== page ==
*SEC Books and Records Rule 204-2 (and similar state rules)

Documentation – Agreements and Manuals (Fee)

Advisory firms, who pass a “de-minimis” threshold of a number of clients in a state outside of its home office, are required to register the practice and at least one investment advisor representative in that jurisdiction.  Firm can use our State Di-Minimis Checklist which includes a summary of registration thresholds in other states for a fee

Who is an Investment Advisor Representative (“IAR”)?

Under SEC Rule 203(a) and similar state guidelines, an investment advisor representative (“IAR”) is defined as any (persons) who:

Makes securities-based recommendations;
Manages accounts or portfolios of clients;
Oversees recommendations or advice;
Solicits or offers sales of securities; ***.
Supervises employees.

Firms can use this Di-minimis checklist in addition to working with solicitors (“persons offering referral services”).  Some states may/may not require IAR registration for the solicitor. If a solicitor is required to file with your firm, the practice will also be responsible for making sure they are registered in appropriate jurisdictions. Fee

Our Investment Advisory agreement** template contains the general terms, services, and stipulations for entering into advisory services.  Advisors can customize this agreement based on the actual services/fees offered by their firm.  Clients must sign the agreement and receive a copy of the firm’ brochure (ref. Brochure Rule), privacy policy, and if required, a summary of the business continuity plan (ref. CA DBO CCR 260.238.3).

For:  Advisory and Portfolio management services

An Investment Consulting agreement template features general terms, services, and an overview for entering into a fixed, flat, or hourly arrangement.  Firms can tailor as needed.  Fee 

For:  Consulting, research, and other related services.

The Financial Planning Agreement template also features general terms, services, and an overview for entering into a fixed, flat, or hourly financial planning arrangement.  Firms can tailor as needed.  Fee.

For:  Financial Planning services (CFP ref. Rule 1.3 of CFP Board’s Rules of Conduct)

A Solicitor agreement*** template features general terms, an overview of referral services, and a disclosure statement for entering into a referral arrangement with an investment advisor.  Clients must receive a: (1) Disclosure statement and (2) Firms should tailor as needed.  Fee.

For:  Referrals, third-party sale persons

Typical Steps Include:

Firm: providing services should be licensed with either state, SEC, or FINRA.
IAR/Principal:  working with the client should be licensed with the firm.
Solicitor:  May or may not need to be licensed or qualify to be an IAR.
Firm: Enters into a written agreement with solicitor.
Firm: provides the solicitor with a copy of the solicitor disclosure document.
Solicitor: sends required documents to prospective or “solicited” client.
Firm: discloses solicitor arrangement on ADV.
Firm: enters into a signed arrangement during client onboarding.  

Both the firm and solicitor can be fined if they conduct referral-based activities without required procedures in place.

Policies and Procedures manual (state) features a general overview of policies and procedures, including a list of State Securities Laws to tailor based on the jurisdiction of your “home office” location. Fee.

Policies and Procedures manual (SEC) features a general overview of policies and procedures, including a list of regulatory updates released by the SEC Office of Compliance Inspections and Examinations and the SEC Division of Investment Management.  Fee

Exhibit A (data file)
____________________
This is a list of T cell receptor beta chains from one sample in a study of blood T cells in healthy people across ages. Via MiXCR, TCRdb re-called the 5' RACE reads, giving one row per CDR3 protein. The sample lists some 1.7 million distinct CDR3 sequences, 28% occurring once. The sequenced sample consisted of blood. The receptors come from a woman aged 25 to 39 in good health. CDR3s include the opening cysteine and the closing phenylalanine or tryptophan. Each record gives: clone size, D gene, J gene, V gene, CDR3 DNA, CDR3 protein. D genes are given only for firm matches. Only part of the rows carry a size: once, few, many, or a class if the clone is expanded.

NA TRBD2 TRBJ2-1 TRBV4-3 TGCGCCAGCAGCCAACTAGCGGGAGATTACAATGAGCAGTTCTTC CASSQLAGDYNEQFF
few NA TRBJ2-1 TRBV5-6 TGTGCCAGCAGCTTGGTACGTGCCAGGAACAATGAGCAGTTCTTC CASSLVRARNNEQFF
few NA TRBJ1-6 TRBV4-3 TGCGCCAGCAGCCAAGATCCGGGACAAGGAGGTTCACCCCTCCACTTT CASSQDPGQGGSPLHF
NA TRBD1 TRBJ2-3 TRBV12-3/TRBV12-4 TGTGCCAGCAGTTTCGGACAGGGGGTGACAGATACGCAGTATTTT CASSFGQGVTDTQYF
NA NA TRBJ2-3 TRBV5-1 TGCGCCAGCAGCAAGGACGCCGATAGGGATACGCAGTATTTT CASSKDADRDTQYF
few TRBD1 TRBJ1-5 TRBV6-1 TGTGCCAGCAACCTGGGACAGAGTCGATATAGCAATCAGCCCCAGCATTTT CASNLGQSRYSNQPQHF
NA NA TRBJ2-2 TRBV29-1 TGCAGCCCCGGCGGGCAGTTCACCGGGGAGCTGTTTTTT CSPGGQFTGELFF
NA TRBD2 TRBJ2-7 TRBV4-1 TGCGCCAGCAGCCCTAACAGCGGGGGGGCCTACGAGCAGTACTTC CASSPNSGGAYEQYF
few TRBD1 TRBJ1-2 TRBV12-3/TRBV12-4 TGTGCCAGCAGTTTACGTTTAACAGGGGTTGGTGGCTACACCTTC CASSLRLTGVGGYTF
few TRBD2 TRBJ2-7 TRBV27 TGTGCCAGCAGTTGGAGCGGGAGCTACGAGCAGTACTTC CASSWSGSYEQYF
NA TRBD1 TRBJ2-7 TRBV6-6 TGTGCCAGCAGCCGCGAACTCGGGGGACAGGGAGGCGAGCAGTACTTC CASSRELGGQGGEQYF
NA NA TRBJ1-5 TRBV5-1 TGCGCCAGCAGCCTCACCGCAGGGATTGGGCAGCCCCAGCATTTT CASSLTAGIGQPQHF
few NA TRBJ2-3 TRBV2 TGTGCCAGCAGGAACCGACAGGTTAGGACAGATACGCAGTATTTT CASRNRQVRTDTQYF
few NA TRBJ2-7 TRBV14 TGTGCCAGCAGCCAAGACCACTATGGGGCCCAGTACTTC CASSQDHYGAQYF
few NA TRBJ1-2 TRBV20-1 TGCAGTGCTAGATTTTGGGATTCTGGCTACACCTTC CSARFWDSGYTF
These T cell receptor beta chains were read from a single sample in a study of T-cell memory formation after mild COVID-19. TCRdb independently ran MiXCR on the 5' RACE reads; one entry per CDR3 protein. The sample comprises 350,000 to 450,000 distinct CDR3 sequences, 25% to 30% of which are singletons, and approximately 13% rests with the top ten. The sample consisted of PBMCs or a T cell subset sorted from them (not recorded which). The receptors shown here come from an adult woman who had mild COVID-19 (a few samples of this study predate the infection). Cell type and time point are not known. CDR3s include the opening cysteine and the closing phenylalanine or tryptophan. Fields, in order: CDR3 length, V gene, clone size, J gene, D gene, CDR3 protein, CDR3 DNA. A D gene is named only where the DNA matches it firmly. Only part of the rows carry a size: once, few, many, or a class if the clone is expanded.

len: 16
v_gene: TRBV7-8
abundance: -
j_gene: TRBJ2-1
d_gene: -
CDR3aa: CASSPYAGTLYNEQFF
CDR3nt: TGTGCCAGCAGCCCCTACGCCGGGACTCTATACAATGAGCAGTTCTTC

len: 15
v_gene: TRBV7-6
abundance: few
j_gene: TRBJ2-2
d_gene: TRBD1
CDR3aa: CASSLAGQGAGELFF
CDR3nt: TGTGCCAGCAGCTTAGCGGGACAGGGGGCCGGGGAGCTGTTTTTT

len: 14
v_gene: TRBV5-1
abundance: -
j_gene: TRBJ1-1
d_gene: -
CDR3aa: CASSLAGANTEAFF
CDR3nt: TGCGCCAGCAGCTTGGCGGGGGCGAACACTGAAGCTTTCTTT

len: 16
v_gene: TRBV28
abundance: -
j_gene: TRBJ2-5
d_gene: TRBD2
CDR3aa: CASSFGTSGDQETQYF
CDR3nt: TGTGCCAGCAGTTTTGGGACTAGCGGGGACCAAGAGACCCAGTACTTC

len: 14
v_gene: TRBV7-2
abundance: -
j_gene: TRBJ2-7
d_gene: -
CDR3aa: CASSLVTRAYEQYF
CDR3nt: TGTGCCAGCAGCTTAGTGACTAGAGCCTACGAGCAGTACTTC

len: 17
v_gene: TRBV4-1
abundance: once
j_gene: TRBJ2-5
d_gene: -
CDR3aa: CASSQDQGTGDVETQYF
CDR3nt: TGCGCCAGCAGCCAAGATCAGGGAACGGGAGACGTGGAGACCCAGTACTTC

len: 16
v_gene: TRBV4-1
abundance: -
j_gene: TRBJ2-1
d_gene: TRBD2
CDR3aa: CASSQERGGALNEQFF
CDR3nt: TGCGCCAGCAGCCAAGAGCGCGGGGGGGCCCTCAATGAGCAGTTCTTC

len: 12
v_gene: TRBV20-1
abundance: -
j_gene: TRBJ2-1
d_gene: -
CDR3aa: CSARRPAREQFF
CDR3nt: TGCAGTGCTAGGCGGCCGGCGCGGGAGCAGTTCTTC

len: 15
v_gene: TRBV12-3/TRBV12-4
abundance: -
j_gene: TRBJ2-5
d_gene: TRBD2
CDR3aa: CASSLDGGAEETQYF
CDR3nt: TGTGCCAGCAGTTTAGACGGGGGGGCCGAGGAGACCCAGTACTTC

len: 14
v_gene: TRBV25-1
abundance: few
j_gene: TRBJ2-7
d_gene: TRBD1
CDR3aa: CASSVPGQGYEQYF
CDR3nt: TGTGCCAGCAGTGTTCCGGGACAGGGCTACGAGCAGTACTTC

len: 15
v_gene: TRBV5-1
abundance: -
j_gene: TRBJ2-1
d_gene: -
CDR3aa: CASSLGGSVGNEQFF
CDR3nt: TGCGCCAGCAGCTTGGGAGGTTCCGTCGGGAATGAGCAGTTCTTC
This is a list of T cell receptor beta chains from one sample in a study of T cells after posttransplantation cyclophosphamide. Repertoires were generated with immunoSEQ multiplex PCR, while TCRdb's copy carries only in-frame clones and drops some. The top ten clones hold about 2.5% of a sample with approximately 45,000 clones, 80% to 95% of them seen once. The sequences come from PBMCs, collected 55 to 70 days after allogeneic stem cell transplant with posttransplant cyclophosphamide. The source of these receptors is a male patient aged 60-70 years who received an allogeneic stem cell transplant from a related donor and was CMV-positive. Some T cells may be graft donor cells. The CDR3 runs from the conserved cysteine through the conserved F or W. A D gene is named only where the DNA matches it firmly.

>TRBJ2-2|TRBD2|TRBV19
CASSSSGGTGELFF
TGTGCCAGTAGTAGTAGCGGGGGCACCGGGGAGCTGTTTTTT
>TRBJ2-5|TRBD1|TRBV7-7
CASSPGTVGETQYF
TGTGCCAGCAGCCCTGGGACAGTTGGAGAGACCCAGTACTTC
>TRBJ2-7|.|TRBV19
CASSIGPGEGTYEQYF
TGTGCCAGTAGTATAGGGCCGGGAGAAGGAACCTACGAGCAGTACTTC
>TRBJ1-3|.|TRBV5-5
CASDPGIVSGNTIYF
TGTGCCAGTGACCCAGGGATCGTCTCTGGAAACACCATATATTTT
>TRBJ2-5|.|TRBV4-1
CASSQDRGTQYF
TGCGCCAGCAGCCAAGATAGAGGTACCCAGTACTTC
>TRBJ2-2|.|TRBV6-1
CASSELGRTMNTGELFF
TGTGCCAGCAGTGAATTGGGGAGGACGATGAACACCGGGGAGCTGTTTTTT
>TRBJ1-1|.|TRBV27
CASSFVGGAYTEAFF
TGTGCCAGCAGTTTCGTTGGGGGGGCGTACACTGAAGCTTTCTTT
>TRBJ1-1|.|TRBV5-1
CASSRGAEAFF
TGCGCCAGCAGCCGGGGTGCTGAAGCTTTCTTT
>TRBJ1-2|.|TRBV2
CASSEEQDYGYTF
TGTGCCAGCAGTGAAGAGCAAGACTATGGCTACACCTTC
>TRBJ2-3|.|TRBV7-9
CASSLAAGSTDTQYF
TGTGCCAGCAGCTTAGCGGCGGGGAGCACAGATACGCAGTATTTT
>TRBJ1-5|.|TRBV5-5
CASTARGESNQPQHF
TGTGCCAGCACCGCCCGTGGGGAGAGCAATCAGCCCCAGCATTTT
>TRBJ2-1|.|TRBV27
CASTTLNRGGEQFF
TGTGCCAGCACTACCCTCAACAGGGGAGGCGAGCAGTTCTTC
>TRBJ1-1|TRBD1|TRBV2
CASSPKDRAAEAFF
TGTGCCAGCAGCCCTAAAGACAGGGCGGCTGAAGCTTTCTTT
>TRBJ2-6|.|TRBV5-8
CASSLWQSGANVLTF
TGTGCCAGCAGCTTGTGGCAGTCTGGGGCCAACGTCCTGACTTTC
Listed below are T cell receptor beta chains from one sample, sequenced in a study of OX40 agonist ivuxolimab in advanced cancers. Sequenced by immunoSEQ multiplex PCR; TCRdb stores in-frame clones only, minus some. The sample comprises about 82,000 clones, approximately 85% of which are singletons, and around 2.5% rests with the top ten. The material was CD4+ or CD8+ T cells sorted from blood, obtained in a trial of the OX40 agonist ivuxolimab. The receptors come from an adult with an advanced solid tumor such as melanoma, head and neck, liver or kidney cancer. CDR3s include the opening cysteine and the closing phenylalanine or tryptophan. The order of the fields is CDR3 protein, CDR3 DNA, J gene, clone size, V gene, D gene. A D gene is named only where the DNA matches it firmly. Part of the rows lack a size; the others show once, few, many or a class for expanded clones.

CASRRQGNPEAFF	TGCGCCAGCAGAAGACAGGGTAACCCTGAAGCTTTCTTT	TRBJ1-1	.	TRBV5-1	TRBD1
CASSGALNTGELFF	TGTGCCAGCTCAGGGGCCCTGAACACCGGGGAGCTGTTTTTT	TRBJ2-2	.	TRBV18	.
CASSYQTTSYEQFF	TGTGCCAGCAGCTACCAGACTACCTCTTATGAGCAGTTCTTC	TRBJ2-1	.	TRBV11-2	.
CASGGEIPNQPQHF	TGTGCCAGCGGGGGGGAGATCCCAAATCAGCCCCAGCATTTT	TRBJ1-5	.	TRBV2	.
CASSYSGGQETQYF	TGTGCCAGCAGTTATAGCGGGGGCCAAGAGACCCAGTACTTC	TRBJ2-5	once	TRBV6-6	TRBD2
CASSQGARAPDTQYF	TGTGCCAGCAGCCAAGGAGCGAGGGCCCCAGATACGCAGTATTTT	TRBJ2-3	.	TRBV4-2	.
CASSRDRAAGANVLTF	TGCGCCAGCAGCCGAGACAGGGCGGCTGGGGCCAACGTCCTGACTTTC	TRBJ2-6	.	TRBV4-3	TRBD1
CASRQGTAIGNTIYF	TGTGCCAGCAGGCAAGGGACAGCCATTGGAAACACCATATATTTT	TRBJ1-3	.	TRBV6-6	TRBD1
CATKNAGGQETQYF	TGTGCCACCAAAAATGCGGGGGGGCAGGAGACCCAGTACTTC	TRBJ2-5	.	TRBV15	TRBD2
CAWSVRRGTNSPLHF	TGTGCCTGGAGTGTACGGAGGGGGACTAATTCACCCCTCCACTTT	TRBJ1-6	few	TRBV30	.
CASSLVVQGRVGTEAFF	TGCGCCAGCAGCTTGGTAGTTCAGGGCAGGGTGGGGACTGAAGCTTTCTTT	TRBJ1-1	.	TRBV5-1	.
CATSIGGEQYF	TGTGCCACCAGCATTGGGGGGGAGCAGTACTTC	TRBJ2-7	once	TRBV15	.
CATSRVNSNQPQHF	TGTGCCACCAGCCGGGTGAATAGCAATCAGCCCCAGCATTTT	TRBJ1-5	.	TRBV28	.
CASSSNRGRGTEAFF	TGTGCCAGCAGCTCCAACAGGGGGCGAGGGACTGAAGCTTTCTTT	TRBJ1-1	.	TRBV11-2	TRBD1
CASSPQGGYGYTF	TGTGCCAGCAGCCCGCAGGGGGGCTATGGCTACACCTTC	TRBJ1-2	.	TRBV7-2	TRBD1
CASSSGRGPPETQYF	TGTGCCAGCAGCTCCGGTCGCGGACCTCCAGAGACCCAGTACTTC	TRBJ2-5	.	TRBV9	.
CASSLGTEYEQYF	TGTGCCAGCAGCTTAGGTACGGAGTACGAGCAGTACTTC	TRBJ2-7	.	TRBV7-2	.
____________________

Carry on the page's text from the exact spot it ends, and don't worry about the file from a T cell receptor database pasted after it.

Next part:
Compliance Management System (ongoing review)

Need more?  In case you need a system for conducting your review, there is compliance management protocol for audit-prep purposes at RIA Review.  All of the forms aforementioned are available to Premium and Premium Plus Users.


There are three versions available including:

Free Version - for those who want to try out a limited version.
Premium Version ($995/yr) - for state-registrants with basic reporting needs.
Premium Plus Version ($1195/yr) - for SEC and State Registrants that also require an annual review.

There are also short training videos featured on the platform to premium/premium plus users.  

Review our blog RIA Review – Compliance Management System for a full overview of features.


Introducing RegTech, FinTech, Blockchain and Crypto issues.

To get our network up to speed on new technologies, we will be announcing public regulatory webinars that will feature service providers in the FinTech, RegTech, Crypto and Blockchain communities.  Stay tuned for announcements as we prepare the launch of an upcoming platform.

Fin Community is a member rewards and business listing network featuring providers in the FinTech, RegTech, Crypto and Blockchain communities.  Members can view offers from our network of vendors. Coming Soon.

Vendors can contact us for information of listing their business on our site. 

**Note:  We are not a law practice.  Advisors looking for advice on legalities discussed in an agreement should contact an attorney for additional interpretations or we can refer you as needed. The following steps should be used for illustrative purposes that must be tailored to your firm’s business model.  




Our Mission: “Serving the Investment Community to Make a Social Impact”

Compliance

FIN Compliance (FinCompliance.io) is a consortium of compliance services including: RIA Consults-Roberson Consults Group, a compliance consulting firm, RIA Review, a compliance-management software tool (SaaS), RegTech Products is a product notification portal for product offerings in financial service markets.

Business Listings

FIN Community (FINcommunity.io) is a business listing and network for providers in the Financial Services, FinTech, RegTech, Crypto and Blockchain communities.  We believe in supporting the gig economy through building business opportunities.

Impact

SoCap Missions (socapmissions.com) provides business support group sessions.  In addition, Cory has volunteered for more than fifteen youth programs in locations such as like S. Korea, China, S. Africa, Thailand, and India.